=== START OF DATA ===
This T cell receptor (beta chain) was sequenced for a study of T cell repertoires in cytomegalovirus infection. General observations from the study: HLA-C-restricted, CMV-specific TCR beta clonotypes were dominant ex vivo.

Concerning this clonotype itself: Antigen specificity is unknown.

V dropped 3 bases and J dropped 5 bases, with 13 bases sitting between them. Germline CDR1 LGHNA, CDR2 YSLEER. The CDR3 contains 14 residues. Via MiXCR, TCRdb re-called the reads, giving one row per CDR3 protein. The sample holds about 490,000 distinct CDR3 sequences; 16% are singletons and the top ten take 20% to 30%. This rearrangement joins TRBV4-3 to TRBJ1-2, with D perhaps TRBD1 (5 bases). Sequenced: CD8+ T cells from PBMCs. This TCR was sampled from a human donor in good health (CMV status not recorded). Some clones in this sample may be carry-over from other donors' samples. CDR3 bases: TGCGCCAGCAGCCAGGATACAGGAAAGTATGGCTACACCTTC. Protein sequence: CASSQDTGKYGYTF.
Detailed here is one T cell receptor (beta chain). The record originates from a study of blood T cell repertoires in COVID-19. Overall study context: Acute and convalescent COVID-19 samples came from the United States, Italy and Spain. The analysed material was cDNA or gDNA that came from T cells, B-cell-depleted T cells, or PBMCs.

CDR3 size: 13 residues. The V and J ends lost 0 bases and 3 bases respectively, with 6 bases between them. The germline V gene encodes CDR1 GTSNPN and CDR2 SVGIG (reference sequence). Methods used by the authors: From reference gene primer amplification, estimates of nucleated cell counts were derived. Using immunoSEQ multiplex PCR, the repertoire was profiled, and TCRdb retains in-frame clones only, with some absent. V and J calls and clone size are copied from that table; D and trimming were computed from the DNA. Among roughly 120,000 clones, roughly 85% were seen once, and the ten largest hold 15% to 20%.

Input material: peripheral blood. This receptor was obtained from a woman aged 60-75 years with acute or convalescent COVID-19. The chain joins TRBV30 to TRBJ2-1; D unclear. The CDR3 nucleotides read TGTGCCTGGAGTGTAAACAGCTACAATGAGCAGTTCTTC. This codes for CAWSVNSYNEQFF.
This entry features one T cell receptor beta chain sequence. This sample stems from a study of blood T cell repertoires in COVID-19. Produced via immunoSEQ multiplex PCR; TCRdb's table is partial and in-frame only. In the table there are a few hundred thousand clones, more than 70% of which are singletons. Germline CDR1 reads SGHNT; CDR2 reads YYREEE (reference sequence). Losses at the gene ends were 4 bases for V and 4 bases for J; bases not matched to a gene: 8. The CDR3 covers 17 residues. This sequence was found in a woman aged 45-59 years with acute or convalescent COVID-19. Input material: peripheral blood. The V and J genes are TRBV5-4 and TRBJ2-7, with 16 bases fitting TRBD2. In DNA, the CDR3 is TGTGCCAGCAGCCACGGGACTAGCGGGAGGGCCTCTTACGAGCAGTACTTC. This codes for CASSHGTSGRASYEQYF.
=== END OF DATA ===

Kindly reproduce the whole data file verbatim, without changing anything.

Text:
This T cell receptor (beta chain) was sequenced for a study of T cell repertoires in cytomegalovirus infection. General observations from the study: HLA-C-restricted, CMV-specific TCR beta clonotypes were dominant ex vivo.

Concerning this clonotype itself: Antigen specificity is unknown.

V dropped 3 bases and J dropped 5 bases, with 13 bases sitting between them. Germline CDR1 LGHNA, CDR2 YSLEER. The CDR3 contains 14 residues. Via MiXCR, TCRdb re-called the reads, giving one row per CDR3 protein. The sample holds about 490,000 distinct CDR3 sequences; 16% are singletons and the top ten take 20% to 30%. This rearrangement joins TRBV4-3 to TRBJ1-2, with D perhaps TRBD1 (5 bases). Sequenced: CD8+ T cells from PBMCs. This TCR was sampled from a human donor in good health (CMV status not recorded). Some clones in this sample may be carry-over from other donors' samples. CDR3 bases: TGCGCCAGCAGCCAGGATACAGGAAAGTATGGCTACACCTTC. Protein sequence: CASSQDTGKYGYTF.
Detailed here is one T cell receptor (beta chain). The record originates from a study of blood T cell repertoires in COVID-19. Overall study context: Acute and convalescent COVID-19 samples came from the United States, Italy and Spain. The analysed material was cDNA or gDNA that came from T cells, B-cell-depleted T cells, or PBMCs.

CDR3 size: 13 residues. The V and J ends lost 0 bases and 3 bases respectively, with 6 bases between them. The germline V gene encodes CDR1 GTSNPN and CDR2 SVGIG (reference sequence). Methods used by the authors: From reference gene primer amplification, estimates of nucleated cell counts were derived. Using immunoSEQ multiplex PCR, the repertoire was profiled, and TCRdb retains in-frame clones only, with some absent. V and J calls and clone size are copied from that table; D and trimming were computed from the DNA. Among roughly 120,000 clones, roughly 85% were seen once, and the ten largest hold 15% to 20%.

Input material: peripheral blood. This receptor was obtained from a woman aged 60-75 years with acute or convalescent COVID-19. The chain joins TRBV30 to TRBJ2-1; D unclear. The CDR3 nucleotides read TGTGCCTGGAGTGTAAACAGCTACAATGAGCAGTTCTTC. This codes for CAWSVNSYNEQFF.
This entry features one T cell receptor beta chain sequence. This sample stems from a study of blood T cell repertoires in COVID-19. Produced via immunoSEQ multiplex PCR; TCRdb's table is partial and in-frame only. In the table there are a few hundred thousand clones, more than 70% of which are singletons. Germline CDR1 reads SGHNT; CDR2 reads YYREEE (reference sequence). Losses at the gene ends were 4 bases for V and 4 bases for J; bases not matched to a gene: 8. The CDR3 covers 17 residues. This sequence was found in a woman aged 45-59 years with acute or convalescent COVID-19. Input material: peripheral blood. The V and J genes are TRBV5-4 and TRBJ2-7, with 16 bases fitting TRBD2. In DNA, the CDR3 is TGTGCCAGCAGCCACGGGACTAGCGGGAGGGCCTCTTACGAGCAGTACTTC. This codes for CASSHGTSGRASYEQYF.